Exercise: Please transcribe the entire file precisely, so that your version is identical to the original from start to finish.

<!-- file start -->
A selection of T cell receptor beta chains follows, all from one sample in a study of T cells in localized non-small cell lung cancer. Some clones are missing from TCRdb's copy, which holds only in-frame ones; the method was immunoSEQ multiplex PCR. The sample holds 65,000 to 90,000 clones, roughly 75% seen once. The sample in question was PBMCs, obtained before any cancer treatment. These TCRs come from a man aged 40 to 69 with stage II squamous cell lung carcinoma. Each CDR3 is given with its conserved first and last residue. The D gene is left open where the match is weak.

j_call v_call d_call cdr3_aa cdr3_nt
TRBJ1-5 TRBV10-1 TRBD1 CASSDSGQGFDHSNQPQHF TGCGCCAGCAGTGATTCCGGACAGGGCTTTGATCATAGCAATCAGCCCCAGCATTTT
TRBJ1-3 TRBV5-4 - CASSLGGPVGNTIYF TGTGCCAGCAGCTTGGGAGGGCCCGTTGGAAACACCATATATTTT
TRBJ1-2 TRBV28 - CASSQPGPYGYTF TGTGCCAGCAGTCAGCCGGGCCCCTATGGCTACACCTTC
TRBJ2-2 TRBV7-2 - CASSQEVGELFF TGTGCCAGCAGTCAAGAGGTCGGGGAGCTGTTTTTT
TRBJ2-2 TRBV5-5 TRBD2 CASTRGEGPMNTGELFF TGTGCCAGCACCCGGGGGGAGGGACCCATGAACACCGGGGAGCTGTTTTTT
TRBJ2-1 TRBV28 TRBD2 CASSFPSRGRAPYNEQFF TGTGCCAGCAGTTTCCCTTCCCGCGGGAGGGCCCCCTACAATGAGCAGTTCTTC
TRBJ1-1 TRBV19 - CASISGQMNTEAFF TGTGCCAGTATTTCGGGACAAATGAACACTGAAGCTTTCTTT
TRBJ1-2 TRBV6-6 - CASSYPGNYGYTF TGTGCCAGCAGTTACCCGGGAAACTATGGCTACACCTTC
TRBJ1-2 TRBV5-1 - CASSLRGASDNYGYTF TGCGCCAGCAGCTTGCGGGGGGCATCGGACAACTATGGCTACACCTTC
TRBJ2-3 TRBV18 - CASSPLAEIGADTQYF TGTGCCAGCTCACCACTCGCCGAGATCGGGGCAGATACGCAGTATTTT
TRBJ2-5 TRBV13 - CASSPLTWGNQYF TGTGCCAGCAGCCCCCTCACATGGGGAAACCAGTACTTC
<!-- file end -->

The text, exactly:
A selection of T cell receptor beta chains follows, all from one sample in a study of T cells in localized non-small cell lung cancer. Some clones are missing from TCRdb's copy, which holds only in-frame ones; the method was immunoSEQ multiplex PCR. The sample holds 65,000 to 90,000 clones, roughly 75% seen once. The sample in question was PBMCs, obtained before any cancer treatment. These TCRs come from a man aged 40 to 69 with stage II squamous cell lung carcinoma. Each CDR3 is given with its conserved first and last residue. The D gene is left open where the match is weak.

j_call v_call d_call cdr3_aa cdr3_nt
TRBJ1-5 TRBV10-1 TRBD1 CASSDSGQGFDHSNQPQHF TGCGCCAGCAGTGATTCCGGACAGGGCTTTGATCATAGCAATCAGCCCCAGCATTTT
TRBJ1-3 TRBV5-4 - CASSLGGPVGNTIYF TGTGCCAGCAGCTTGGGAGGGCCCGTTGGAAACACCATATATTTT
TRBJ1-2 TRBV28 - CASSQPGPYGYTF TGTGCCAGCAGTCAGCCGGGCCCCTATGGCTACACCTTC
TRBJ2-2 TRBV7-2 - CASSQEVGELFF TGTGCCAGCAGTCAAGAGGTCGGGGAGCTGTTTTTT
TRBJ2-2 TRBV5-5 TRBD2 CASTRGEGPMNTGELFF TGTGCCAGCACCCGGGGGGAGGGACCCATGAACACCGGGGAGCTGTTTTTT
TRBJ2-1 TRBV28 TRBD2 CASSFPSRGRAPYNEQFF TGTGCCAGCAGTTTCCCTTCCCGCGGGAGGGCCCCCTACAATGAGCAGTTCTTC
TRBJ1-1 TRBV19 - CASISGQMNTEAFF TGTGCCAGTATTTCGGGACAAATGAACACTGAAGCTTTCTTT
TRBJ1-2 TRBV6-6 - CASSYPGNYGYTF TGTGCCAGCAGTTACCCGGGAAACTATGGCTACACCTTC
TRBJ1-2 TRBV5-1 - CASSLRGASDNYGYTF TGCGCCAGCAGCTTGCGGGGGGCATCGGACAACTATGGCTACACCTTC
TRBJ2-3 TRBV18 - CASSPLAEIGADTQYF TGTGCCAGCTCACCACTCGCCGAGATCGGGGCAGATACGCAGTATTTT
TRBJ2-5 TRBV13 - CASSPLTWGNQYF TGTGCCAGCAGCCCCCTCACATGGGGAAACCAGTACTTC